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Local NHS supports Island Care and Nursing Homes to protect vulnerable residents

Local NHS supports Island Care and Nursing Homes to protect vulnerable residents
27 March 2020

All nursing and care homes on the Island are being given equipment and training to monitor key observations remotely and reduce the need for people to go into to deliver care homes.

The Technology Enabled Care (TEC) team at St. Mary’s Hospital have pulled out all the stops and accelerated the rollout of telehealth monitoring to try and reduce the risk of transmission of COVID 19 to our most vulnerable island residents.

The monitoring kits, which combine tablet computers with a suite of devices that monitor blood pressure, temperature, pulse, respiration and blood oxygen levels, are an important step to enable more care to happen remotely, automatically alerting healthcare professionals to people who need their support and reducing the movement of residents and health professionals in and out of the homes.

Isle of Wight NHS Trust Telehealth Lead and former paramedic, Brian Martin said: “We have been introducing remote telehealth monitoring and working alongside a number of our local NHS services for some time now and the approach we have taken with technology has given us the opportunity to support care home staff and residents now at such a crucial time.

“Not only does the technology assist the current challenges we face with Coronavirus and the need for less face to face contact and movement of people in the community but it has also shown that through better monitoring we can be more informed about the improvement or deterioration of a person’s health and work with them to make more accurate and timely decisions about their healthcare needs.”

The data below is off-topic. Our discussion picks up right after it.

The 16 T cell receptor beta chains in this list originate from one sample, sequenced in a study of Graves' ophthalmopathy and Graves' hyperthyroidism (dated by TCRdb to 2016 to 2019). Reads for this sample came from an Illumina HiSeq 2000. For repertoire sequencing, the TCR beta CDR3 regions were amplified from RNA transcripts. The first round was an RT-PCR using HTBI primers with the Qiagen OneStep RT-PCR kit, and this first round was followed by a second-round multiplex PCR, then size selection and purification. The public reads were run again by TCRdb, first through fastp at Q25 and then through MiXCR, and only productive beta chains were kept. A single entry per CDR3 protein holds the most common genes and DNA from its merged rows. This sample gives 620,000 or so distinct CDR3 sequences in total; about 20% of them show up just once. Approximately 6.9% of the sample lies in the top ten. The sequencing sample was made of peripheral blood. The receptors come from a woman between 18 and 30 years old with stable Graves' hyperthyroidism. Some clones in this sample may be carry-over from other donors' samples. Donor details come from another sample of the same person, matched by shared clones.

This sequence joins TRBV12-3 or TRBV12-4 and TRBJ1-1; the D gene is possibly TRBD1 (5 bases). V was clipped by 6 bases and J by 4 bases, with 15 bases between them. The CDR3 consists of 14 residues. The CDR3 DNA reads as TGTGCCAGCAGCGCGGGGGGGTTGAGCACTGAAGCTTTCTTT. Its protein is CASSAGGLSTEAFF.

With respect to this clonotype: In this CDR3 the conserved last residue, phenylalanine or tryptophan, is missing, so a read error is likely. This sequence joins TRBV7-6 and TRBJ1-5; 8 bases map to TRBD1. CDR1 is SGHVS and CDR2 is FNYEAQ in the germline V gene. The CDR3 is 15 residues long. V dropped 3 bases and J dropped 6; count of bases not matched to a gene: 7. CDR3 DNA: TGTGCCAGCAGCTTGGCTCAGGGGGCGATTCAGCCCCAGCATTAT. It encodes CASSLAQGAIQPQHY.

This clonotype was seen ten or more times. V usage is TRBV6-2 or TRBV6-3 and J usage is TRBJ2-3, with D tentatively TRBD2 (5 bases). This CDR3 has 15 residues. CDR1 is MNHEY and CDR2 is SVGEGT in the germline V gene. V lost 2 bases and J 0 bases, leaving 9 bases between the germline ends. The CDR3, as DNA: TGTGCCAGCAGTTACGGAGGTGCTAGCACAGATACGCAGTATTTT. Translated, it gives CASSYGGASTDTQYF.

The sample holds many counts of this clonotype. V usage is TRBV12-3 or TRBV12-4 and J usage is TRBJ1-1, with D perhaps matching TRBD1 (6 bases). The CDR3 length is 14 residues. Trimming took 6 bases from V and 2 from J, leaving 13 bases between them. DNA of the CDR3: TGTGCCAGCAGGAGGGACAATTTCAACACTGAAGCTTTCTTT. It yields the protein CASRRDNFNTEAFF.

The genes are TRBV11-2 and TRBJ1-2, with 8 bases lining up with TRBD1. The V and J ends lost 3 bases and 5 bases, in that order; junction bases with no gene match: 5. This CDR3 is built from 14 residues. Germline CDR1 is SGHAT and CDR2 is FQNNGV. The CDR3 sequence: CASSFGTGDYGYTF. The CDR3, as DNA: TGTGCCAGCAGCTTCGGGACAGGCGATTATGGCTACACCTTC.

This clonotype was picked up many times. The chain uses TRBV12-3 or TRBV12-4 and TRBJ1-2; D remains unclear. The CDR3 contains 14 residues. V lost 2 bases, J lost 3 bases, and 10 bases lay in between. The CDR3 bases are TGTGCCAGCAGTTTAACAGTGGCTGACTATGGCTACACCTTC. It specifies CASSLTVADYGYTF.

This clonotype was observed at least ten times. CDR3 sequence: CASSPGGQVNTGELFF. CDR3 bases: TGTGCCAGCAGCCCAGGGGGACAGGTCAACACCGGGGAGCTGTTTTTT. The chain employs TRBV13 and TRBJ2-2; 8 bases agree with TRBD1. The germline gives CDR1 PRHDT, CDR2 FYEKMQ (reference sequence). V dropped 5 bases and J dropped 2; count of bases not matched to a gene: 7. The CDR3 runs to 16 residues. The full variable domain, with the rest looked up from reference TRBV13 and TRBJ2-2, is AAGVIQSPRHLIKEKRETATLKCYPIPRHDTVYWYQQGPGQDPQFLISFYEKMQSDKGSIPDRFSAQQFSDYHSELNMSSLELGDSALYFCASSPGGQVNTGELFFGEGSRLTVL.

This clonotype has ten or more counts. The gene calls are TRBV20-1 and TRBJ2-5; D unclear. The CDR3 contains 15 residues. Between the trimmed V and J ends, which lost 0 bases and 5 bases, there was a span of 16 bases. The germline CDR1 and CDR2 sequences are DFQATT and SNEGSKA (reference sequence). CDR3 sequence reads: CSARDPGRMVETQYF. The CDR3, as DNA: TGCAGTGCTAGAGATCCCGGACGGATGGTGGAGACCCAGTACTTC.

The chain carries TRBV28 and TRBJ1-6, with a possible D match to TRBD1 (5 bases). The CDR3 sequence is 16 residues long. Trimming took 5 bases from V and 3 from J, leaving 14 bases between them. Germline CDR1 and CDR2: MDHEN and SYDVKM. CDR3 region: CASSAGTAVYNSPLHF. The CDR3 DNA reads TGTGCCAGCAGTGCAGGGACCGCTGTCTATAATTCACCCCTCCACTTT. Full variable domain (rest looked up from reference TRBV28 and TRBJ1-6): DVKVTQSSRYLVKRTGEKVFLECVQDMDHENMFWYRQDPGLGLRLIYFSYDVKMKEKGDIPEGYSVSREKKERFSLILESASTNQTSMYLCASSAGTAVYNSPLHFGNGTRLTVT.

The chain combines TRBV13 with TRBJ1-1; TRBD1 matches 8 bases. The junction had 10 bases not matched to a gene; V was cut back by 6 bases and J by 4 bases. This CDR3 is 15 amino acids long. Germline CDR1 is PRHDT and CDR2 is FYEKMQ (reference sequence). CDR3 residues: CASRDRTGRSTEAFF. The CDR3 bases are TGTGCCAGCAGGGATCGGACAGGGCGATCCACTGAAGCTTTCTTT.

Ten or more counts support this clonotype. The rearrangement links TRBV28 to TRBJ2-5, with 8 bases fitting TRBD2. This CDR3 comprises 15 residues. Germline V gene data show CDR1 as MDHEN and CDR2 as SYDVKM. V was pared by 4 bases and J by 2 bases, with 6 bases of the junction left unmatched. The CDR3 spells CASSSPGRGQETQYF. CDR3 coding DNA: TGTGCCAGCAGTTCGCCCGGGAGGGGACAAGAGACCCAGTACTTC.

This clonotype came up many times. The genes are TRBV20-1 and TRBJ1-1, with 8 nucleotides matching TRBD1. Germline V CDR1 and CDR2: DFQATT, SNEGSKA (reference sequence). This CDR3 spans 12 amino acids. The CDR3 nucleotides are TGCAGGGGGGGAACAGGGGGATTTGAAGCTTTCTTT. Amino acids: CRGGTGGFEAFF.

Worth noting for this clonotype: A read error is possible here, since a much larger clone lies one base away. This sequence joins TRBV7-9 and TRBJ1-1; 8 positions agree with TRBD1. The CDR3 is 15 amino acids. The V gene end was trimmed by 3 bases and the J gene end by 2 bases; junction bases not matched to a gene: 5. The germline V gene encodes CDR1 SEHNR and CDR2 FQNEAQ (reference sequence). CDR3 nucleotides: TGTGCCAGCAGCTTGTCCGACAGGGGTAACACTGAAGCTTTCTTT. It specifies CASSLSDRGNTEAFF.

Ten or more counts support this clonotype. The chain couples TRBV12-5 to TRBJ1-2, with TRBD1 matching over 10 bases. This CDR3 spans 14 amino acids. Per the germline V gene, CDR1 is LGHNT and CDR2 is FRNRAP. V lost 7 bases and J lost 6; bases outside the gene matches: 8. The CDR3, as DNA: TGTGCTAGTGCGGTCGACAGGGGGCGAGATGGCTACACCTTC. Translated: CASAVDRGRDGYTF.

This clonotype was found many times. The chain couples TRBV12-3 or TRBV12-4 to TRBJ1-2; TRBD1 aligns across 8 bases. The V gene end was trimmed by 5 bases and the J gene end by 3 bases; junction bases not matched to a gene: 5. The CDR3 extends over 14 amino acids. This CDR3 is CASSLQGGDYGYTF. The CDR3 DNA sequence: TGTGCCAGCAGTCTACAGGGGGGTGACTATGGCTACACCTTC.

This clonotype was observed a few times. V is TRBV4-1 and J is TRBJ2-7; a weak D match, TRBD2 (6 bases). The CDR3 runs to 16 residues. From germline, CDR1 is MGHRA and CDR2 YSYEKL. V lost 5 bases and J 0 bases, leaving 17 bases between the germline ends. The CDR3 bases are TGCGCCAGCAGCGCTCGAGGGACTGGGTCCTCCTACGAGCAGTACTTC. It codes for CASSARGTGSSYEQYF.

Teleswallowing has been successfully trialled by Speech and Language Therapists on the Island. Therapists are able to talk to people by using an electronic tablet which has not only reduced waiting times but also the need for people to travel and has made better use of therapist time.

Over the next two weeks the TEC team will be testing the equipment and providing training care home managers and other staff using the Attend Anywhere video conferencing technology which is also being rolled out across the Island.

Tile House in Shanklin was one of the first homes to pilot the new technology. Laura Simpson, said: “It has been fantastic. It has empowered our staff and supported with early diagnoses, medication reviews and in some cases it has managed to stop hospital admissions. We simply wouldn’t be without it now.”

The combination of the new devices and Attend Anywhere software will enable GPs, hospital doctors and other health professionals to have virtual consultations with patients, avoiding the need for face-to-face appointments.

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